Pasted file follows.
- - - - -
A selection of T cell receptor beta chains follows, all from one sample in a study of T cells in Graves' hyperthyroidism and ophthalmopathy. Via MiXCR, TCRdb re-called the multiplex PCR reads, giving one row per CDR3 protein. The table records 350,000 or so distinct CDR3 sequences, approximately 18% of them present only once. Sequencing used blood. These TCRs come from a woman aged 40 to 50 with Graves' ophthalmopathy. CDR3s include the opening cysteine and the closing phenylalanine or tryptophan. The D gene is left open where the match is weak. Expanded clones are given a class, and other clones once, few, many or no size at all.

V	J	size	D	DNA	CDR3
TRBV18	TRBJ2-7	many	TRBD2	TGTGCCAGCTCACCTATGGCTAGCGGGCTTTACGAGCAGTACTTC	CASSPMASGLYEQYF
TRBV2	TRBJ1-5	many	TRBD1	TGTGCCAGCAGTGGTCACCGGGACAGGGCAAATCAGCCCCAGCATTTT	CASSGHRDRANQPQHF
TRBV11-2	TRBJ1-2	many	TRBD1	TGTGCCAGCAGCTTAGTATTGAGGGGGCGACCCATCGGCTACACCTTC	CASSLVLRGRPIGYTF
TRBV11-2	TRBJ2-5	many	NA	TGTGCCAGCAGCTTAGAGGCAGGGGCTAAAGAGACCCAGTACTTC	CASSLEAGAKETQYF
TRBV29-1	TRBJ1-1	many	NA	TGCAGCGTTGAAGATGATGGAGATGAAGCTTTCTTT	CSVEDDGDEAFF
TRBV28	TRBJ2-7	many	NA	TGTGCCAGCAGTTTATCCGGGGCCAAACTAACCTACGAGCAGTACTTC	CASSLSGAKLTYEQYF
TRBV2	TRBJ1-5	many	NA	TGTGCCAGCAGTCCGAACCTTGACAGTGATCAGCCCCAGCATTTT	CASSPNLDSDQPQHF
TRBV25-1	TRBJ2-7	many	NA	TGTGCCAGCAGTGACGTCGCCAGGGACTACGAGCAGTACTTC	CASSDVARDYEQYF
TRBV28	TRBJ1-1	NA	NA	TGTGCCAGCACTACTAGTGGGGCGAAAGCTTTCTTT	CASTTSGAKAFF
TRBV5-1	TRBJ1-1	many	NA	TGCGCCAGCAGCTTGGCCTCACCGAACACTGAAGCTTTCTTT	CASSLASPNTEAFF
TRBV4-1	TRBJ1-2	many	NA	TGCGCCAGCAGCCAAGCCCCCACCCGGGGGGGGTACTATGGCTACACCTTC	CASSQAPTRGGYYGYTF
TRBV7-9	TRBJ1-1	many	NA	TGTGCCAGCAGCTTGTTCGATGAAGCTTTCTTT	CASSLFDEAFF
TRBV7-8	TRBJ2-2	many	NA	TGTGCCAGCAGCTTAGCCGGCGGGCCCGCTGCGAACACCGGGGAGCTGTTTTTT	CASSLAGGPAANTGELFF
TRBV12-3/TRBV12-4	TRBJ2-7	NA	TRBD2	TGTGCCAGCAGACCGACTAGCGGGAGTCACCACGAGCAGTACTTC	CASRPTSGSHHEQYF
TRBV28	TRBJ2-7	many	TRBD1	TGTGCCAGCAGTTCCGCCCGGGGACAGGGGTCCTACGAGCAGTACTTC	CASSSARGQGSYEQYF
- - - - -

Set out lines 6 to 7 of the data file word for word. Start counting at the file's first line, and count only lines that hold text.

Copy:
TRBV11-2	TRBJ2-5	many	NA	TGTGCCAGCAGCTTAGAGGCAGGGGCTAAAGAGACCCAGTACTTC	CASSLEAGAKETQYF
TRBV29-1	TRBJ1-1	many	NA	TGCAGCGTTGAAGATGATGGAGATGAAGCTTTCTTT	CSVEDDGDEAFF